In a previous article, we looked at the diegesis theory of interface design. The theory can also be applied to audio design. This is a look into the design of audio for games, and how diegesis theory can help us structure our thoughts.
Art games. Oh yes, we totally went there. Wait, come back! It’s not what you think! Look, we’re not going to sit here and open up some banal and dried-up debate on whether games are art or not – if we did that, we’d be practically contractually obligated to kill ourselves as decreed by Section 45, Paragraph 98 of the Contract of Life we all hastily signed whilst escaping from our mother’s womb.
This article originally appeared in Dev.Mag Issue 26, released in October 2008
Interested in making your own sound effects for videogames? This month we’ll be looking at Audacity and a few of the common effects that can be used to turn your humble blink-blonks into fantastic kaphwooms.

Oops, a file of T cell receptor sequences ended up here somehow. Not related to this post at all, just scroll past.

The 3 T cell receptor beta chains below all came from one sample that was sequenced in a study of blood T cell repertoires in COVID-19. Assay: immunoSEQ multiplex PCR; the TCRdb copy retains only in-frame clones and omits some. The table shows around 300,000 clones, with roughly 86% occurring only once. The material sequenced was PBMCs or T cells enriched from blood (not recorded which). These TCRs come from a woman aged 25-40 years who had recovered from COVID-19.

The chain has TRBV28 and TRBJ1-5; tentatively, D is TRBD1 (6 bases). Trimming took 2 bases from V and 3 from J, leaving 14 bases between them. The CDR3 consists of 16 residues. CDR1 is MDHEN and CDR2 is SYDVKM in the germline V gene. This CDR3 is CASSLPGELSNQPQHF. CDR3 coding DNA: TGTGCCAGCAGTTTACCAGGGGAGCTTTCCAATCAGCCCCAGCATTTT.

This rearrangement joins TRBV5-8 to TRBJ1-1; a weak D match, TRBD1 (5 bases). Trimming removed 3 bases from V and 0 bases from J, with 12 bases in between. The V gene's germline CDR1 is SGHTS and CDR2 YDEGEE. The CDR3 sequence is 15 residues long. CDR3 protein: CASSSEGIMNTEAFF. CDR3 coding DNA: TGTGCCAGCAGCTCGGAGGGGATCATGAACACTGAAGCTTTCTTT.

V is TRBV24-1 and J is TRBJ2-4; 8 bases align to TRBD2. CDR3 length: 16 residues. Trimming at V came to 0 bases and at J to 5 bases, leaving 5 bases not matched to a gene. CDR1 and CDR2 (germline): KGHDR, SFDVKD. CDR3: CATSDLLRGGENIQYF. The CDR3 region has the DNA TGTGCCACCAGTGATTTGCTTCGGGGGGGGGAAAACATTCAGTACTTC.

This article originally appeared in Dev.Mag Issue 24, released in August 2008.
One aspect of game creation that constantly seems to stump the average hobbyist developer is the matter of sound creation. Nowadays, experienced players can go onto the Internet, download a few indie games and easily pick up on what one may call “stock effects” – sounds that appear in a whole host of games because developers frequently resort to the same online libraries to get their beloved game noises. Favourites include Famous Bird Chirp and Ubiquitous Cow Moo.